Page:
On Ghent’s urban farming marketplace, by Joksie Biesemans

Joksie (1986) is Buurderij’s Assembly Host, set up under the French umbrella organisation Food Assembly. Alongside coordinating the weekly urban farming marketplace and organising informative sessions on healthy sustainable food for Background Educations, she also teaches Swedish in universities.

Visuals by Thomas Ost (c).

I got my start in farming about six years ago. At the time, I was a language teacher and tour guide, and took up urban farming as a hobby more than anything else really. Slowly though, it took hold over me. A year later, I was asked by Ghent’s cultural hub DOK to coordinate their communal garden, which turned out to be great as it introduced me to an entire community of amazing individuals, each with their own specialties and advocacies. A little later, sustainable food concept Boeren & Buren – the Dutch version of the Food Assembly – was expanding in the Belgium and noticed that Ghent was yet to have its own Buurderij, or online marketplace. They reached out to DOK’s co-ordinator Liesbeth Vlerick who in turn referred me as a potential Assembly Host. In a sense, hosts work independently of B&B, despite the Buurderij functioning within the framework of this umbrella organisation.

B&B aims to bring people closer to their food, as well as to the people who are actually producing the food.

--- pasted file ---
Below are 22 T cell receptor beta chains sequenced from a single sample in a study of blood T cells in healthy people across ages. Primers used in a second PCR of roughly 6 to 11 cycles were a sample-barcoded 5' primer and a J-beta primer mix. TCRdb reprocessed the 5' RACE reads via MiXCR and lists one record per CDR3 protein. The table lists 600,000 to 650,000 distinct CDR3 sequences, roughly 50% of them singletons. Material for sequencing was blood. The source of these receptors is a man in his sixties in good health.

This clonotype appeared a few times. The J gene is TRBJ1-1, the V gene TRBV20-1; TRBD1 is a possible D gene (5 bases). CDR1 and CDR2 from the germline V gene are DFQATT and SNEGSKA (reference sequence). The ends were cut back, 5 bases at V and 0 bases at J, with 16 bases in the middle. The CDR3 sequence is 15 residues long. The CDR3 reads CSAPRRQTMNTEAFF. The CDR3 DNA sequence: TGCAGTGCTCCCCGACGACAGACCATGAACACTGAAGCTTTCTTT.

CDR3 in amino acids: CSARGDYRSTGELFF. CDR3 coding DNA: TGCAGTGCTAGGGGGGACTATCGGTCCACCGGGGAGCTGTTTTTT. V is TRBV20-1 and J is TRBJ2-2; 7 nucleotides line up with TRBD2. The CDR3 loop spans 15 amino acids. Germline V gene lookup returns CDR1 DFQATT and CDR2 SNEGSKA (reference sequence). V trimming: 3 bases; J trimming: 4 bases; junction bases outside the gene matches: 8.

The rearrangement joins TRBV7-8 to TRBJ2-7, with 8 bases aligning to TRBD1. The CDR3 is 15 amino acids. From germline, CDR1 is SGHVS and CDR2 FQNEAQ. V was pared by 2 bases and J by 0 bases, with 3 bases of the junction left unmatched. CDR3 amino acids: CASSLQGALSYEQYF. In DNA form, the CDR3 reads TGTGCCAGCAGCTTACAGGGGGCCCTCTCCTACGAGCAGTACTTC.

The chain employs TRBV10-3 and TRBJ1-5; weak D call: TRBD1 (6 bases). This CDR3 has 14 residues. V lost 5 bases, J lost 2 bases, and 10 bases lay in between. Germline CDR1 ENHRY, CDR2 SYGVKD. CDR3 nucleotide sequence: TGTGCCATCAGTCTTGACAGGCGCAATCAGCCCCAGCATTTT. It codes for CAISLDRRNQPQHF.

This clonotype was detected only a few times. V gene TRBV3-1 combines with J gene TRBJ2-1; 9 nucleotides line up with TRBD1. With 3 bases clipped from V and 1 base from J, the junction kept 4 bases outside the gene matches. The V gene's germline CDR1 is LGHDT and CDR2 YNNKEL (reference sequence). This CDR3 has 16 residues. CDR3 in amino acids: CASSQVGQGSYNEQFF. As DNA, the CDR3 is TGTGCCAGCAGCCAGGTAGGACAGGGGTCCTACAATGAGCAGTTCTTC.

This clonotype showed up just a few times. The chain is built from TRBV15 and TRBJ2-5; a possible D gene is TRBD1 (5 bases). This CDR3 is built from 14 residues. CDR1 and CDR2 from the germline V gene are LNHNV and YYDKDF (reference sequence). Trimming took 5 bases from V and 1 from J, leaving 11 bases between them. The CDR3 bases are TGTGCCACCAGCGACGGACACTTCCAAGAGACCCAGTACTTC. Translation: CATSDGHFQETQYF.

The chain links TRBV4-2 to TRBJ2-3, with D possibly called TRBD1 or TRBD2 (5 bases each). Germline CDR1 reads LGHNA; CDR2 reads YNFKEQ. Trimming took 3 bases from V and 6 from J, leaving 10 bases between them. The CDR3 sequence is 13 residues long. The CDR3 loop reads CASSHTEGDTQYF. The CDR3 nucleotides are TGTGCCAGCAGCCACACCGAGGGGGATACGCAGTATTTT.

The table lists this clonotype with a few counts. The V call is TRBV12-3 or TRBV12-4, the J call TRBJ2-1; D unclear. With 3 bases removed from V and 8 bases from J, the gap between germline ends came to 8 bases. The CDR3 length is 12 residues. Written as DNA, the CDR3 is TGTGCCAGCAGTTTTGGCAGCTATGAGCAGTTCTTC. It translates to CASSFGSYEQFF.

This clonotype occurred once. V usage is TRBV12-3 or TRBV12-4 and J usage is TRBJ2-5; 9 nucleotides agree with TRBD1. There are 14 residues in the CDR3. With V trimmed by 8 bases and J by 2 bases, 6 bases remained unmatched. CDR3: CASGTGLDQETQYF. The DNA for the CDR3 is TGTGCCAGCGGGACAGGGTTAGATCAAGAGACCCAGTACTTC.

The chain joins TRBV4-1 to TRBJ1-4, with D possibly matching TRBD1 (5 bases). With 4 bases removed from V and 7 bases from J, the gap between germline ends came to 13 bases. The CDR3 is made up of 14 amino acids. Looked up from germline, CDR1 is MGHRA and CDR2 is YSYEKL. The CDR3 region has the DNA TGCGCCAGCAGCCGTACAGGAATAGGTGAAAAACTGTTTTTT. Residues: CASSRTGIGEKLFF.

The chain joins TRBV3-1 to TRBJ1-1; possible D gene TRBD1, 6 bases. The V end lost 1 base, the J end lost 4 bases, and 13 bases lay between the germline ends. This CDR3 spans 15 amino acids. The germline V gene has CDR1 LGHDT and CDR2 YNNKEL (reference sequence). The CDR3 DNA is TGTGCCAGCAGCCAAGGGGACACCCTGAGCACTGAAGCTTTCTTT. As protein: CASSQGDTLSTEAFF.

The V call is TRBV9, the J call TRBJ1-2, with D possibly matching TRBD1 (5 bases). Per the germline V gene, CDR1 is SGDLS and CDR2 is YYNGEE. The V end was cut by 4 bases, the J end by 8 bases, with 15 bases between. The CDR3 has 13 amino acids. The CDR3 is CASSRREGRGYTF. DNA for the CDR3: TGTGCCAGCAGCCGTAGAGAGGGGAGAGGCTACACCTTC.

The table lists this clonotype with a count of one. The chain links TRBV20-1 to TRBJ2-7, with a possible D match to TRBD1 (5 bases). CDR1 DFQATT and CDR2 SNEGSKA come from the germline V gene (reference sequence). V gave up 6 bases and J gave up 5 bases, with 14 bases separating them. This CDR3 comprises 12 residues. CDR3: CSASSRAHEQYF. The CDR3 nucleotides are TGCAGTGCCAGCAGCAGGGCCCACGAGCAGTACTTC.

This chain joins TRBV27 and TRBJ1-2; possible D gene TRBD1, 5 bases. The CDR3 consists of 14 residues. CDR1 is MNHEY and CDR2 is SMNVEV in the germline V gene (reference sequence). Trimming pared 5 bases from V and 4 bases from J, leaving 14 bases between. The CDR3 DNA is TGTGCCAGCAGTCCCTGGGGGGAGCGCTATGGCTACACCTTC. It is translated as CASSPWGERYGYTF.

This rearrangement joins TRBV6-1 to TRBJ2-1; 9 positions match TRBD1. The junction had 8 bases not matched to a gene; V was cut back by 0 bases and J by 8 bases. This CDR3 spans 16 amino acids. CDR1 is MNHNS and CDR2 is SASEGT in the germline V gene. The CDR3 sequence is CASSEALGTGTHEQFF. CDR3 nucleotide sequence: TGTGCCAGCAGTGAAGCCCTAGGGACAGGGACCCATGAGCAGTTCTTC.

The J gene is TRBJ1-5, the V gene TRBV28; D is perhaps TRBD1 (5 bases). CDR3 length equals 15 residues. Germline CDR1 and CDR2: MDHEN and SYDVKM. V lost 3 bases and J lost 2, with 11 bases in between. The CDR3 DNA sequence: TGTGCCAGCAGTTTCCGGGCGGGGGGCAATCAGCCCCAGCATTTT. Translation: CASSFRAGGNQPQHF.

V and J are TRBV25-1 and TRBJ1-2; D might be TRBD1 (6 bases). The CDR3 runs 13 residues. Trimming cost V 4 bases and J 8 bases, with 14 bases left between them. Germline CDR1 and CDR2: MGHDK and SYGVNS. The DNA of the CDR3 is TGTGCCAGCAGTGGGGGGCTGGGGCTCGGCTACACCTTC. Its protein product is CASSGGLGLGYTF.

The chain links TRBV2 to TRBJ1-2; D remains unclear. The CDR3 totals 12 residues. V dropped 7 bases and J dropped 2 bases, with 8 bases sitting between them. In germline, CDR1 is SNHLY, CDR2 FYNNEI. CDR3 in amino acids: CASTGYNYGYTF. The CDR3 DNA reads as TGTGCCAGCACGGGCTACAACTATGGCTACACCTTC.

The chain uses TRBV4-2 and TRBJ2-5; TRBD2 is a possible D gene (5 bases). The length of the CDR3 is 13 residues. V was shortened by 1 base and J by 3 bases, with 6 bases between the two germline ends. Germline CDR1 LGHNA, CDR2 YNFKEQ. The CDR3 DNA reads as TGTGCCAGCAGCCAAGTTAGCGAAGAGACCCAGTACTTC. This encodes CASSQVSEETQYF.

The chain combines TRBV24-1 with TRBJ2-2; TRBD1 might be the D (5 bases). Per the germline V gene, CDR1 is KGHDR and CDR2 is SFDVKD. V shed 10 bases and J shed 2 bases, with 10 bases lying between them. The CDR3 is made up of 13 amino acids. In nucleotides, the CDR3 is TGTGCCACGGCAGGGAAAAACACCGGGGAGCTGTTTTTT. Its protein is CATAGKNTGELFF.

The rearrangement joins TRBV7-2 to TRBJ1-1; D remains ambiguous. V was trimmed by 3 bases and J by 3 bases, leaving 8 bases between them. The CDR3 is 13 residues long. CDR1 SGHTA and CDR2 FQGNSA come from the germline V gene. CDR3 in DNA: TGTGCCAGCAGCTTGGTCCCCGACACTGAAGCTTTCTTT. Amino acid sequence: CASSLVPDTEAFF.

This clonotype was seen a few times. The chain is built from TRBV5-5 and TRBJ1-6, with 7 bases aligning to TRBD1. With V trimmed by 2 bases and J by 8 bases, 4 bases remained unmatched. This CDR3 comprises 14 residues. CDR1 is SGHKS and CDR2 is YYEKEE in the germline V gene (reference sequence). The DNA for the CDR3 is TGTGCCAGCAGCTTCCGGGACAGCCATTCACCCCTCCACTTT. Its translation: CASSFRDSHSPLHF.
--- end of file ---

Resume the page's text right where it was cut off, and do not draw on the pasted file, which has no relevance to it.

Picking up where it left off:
Despite some initial hesitations, I quickly threw myself into the project that entails us distributing locally-sourced, organically-grown harvest, pasta, meat and bread from our DOK marketplace: anyone is able to order the goods and pay forward on the B&B website, and come pick up exactly that on Thursday evenings. But more than that, B&B aims to bring people closer to their food, as well as to the people who are actually producing the food. I really find the fact that producers receive far from the money and recognition they deserve to be absurd, so we work to re-establish the relationship between the producer and the eater (and not the “consumer” – it’s about living, not consuming!), and put a face to food that would otherwise remain anonymous. Evidently, this means removing supermarkets and other unnecessary middlemen from the equation. And yes, this also means we’re unable to match their low prices, but that’s only because we allow farmers to determine the prices themselves, fairly. In a sense, what you pay is what they actually deserve. It’s common nowadays to moan about the costs of bio-foods, but we need to put these figures into historical context: past generations easily spent 60% of their income on food although now, with our ever-growing spending power in a consumerist world, the split is down to between 10 and 40% – and that’s a stretch. What’s more, we only distribute locally-sourced food: there’s plenty of socio-economic reasons for this, but too oft we forget the rather simple biological argument that eating local is actually the healthier option too. It’s logical that food produced in the area you live in would be the most optimal for you as chances are it’ll provide you with the nutrients you need the most at that given time. Finally, we only work with farmers who practice sustainable, organic agriculture, despite Flemish Minister of Environment Joke Schauvliege’s short-term policies that favour large-scale, intensive farming factories over small-scale ones. Whilst she may have been successful in driving prices downward and producing immense yields, what will the impact of her policies be in 20 or 30 years’ time? If you ask me, it’s a total misunderstanding to assume that we cannot feed the planet with biological agriculture. But, thankfully, all is not lost, as the people of Ghent are becoming increasingly concerned with food production and healthy eating. Better still, the City is actually listening and thinking critically about how they can improve things – granted, within the limits set by their institutions’ frameworks. Next steps for us is expanding our Buurderij community and thinking about its future location since DOK is slowly being renovated. Hopefully we can find a spot at the forthcoming school and maintain this incredible sustainable community that DOK built over the years.